Uruguay's Alvaro Pereira took a knee to the head in yesterday's England match. He was out on the pitch—completely unconscious. Just minutes later, he overruled the team's medical staff and returned to play. Today, world soccer's players' union called for an investigation using some pretty basic logic: maybe the guy with the scrambled brains shouldn't get to decide how scrambled his brains are.
Pereira went down in the 61st minute after a collision with Raheem Sterling. Once he came back to consciousness, doctors made the decision to remove him from the match. But he angrily shoved them away and trotted back on. The guy who, two minutes earlier, looked like this:
International soccer doesn't care about concussions; it's simply not an issue. FIFPro would like to change that. In a statement today, the union called for alterations to FIFA's concussion protocol, namely, to actually have one.
The World Footballers' Association is seeking urgent talks and immediate assurances that FIFA can guarantee the safety of the players, which must be priority number one, for the remainder of this tournament and beyond.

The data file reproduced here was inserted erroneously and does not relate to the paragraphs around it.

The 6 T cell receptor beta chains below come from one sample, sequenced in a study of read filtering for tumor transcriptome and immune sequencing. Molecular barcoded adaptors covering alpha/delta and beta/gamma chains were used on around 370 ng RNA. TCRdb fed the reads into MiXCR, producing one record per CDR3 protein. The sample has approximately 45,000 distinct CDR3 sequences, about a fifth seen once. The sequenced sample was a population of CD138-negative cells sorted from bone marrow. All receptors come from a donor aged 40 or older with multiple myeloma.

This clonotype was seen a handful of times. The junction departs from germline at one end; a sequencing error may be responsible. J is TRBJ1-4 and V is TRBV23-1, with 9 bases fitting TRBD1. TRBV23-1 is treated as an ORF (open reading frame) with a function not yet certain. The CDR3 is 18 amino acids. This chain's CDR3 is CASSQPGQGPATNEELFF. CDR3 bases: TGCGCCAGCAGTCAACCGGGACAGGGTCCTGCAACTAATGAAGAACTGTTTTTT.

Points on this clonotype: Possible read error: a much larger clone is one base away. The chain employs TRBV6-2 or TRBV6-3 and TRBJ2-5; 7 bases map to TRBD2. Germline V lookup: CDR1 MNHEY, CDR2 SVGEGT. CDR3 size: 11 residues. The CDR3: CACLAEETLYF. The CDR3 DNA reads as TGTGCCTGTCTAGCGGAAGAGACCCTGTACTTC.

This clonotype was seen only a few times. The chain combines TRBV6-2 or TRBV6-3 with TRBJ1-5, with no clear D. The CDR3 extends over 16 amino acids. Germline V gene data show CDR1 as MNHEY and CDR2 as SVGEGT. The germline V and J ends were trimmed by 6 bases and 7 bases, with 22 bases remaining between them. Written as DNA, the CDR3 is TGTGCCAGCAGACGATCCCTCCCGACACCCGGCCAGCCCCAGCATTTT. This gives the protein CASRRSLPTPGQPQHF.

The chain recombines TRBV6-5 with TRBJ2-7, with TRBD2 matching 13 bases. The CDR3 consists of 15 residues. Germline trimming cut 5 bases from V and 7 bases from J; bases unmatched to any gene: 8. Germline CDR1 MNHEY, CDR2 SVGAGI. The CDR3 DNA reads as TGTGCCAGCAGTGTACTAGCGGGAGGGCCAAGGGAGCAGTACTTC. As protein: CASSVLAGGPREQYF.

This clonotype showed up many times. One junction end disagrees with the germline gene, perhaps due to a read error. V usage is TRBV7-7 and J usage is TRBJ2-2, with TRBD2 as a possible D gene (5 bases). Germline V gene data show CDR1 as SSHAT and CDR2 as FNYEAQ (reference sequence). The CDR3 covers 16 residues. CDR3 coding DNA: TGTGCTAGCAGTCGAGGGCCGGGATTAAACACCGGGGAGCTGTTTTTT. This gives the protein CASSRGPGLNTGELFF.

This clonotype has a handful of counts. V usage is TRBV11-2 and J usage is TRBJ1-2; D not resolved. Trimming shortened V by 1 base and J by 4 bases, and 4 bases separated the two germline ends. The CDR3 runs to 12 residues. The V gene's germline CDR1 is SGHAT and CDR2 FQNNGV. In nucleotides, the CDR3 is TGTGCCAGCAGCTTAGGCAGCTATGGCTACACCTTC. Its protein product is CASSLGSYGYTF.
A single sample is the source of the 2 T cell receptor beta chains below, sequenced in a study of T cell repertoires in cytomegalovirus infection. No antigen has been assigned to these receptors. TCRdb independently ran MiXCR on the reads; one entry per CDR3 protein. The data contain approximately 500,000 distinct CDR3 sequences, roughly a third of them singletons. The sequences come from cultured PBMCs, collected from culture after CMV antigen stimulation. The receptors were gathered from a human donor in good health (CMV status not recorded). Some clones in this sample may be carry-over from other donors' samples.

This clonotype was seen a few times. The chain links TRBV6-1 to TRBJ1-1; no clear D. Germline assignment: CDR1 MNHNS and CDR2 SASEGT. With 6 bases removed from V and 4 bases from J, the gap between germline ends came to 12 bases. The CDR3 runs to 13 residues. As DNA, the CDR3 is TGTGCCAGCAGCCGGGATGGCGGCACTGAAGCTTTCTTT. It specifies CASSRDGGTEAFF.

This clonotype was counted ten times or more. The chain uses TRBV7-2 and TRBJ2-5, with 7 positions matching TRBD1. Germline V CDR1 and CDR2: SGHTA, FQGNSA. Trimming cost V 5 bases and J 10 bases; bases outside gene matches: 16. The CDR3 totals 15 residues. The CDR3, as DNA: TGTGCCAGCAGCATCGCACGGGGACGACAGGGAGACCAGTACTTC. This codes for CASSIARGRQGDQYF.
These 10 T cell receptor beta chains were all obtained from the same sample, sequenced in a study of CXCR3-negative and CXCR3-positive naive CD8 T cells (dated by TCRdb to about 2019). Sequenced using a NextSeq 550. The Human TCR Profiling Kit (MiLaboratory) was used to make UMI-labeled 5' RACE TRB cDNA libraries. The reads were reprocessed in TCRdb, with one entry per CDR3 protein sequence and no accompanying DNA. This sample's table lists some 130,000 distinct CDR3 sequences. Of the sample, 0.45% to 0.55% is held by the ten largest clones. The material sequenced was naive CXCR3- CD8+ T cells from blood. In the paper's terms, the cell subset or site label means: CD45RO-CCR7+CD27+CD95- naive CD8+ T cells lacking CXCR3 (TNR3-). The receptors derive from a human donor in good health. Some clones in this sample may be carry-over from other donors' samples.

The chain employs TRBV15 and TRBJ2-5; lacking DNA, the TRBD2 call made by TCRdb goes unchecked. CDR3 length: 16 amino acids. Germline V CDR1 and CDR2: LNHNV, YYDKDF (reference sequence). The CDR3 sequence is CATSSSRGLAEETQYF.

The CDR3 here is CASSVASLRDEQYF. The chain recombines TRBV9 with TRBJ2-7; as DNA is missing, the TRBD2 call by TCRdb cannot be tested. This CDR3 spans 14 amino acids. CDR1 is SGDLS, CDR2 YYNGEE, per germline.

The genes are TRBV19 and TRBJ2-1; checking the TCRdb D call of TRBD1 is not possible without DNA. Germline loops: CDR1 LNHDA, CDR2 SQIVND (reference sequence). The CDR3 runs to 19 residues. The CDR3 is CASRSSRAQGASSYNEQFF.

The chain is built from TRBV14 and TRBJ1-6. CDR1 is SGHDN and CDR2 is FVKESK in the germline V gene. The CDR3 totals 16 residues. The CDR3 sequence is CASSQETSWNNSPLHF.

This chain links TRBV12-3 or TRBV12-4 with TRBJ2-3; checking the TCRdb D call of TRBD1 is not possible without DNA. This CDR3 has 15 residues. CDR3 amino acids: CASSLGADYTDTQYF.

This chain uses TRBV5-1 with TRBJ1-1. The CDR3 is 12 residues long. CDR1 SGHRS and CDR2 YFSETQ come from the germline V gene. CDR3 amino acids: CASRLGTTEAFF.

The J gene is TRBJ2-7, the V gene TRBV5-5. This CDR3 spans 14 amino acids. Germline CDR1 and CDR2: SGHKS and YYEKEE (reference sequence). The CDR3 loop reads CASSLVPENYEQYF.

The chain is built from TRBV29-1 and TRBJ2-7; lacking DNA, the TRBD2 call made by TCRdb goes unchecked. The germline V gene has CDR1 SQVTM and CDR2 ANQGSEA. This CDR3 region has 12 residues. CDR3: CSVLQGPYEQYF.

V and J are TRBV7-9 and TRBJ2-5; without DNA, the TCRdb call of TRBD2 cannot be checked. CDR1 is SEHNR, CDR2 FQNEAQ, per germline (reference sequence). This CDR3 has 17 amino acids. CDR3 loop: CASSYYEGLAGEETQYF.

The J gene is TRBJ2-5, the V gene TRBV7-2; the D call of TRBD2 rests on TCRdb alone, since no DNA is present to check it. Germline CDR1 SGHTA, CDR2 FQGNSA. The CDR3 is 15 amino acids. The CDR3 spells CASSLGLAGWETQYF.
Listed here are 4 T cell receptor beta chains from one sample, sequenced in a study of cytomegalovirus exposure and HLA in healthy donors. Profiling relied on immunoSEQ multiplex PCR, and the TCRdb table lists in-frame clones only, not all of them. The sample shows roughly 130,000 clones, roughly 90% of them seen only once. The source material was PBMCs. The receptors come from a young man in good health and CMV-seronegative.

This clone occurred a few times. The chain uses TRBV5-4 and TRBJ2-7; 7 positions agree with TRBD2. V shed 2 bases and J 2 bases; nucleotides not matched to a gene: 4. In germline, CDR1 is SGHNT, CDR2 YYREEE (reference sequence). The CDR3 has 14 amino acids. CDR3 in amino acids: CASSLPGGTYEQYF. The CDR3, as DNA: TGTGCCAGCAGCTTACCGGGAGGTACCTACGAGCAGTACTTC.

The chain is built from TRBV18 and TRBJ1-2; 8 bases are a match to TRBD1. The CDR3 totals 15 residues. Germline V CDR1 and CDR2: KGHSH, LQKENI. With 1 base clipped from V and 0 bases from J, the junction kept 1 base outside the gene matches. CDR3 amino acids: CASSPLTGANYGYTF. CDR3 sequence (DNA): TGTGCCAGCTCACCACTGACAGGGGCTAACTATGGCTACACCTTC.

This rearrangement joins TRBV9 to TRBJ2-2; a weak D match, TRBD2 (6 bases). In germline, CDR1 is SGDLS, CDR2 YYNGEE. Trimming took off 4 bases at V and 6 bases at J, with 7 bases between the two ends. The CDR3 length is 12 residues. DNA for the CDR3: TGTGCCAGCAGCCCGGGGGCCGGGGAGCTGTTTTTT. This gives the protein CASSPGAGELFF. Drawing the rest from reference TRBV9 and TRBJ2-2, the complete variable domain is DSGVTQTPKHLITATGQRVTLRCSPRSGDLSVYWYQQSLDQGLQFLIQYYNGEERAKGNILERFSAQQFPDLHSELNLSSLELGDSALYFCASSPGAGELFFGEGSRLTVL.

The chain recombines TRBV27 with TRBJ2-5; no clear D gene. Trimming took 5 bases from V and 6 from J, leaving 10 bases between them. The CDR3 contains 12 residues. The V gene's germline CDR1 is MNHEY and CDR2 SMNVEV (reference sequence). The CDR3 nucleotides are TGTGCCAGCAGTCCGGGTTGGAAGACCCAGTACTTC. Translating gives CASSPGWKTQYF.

FIFPro wants three things, and all seem sensible.
- They'd like all players suspected of being concussed to undergo a standardized cognitive exam on the sideline, to be compared with baseline tests conducted before the match.
- They want the exam to be conducted by an independent physician because they don't trust national team doctors to have the players' best interests in mind.
- They want FIFA to allow players to temporarily be substituted for while undergoing concussion exam. This would reduce the urge to rush a player right back into a match, and wouldn't count against the team's limit of three subs.
There is little traction for concussion reform in soccer, perhaps with the exception of MLS. This past season in the Premier League, we saw three players go down with head injuries within a week. The absolute worst was Tottenham goalkeeper Hugo Lloris, knocked unconscious by a knee to the dome. The Premier League mandates concussion exams, but Lloris's examination was briefer than brief and he remained in the match. He finally underwent a real exam a week later, and failed miserably.
FIFA nominally takes its cues from the International Consensus Conferences on Concussion in Sport, semi-regular get-togethers featuring researchers and executives from international sport governing bodies. The only concrete step FIFA has taken seems to be producing this printable pocket guide.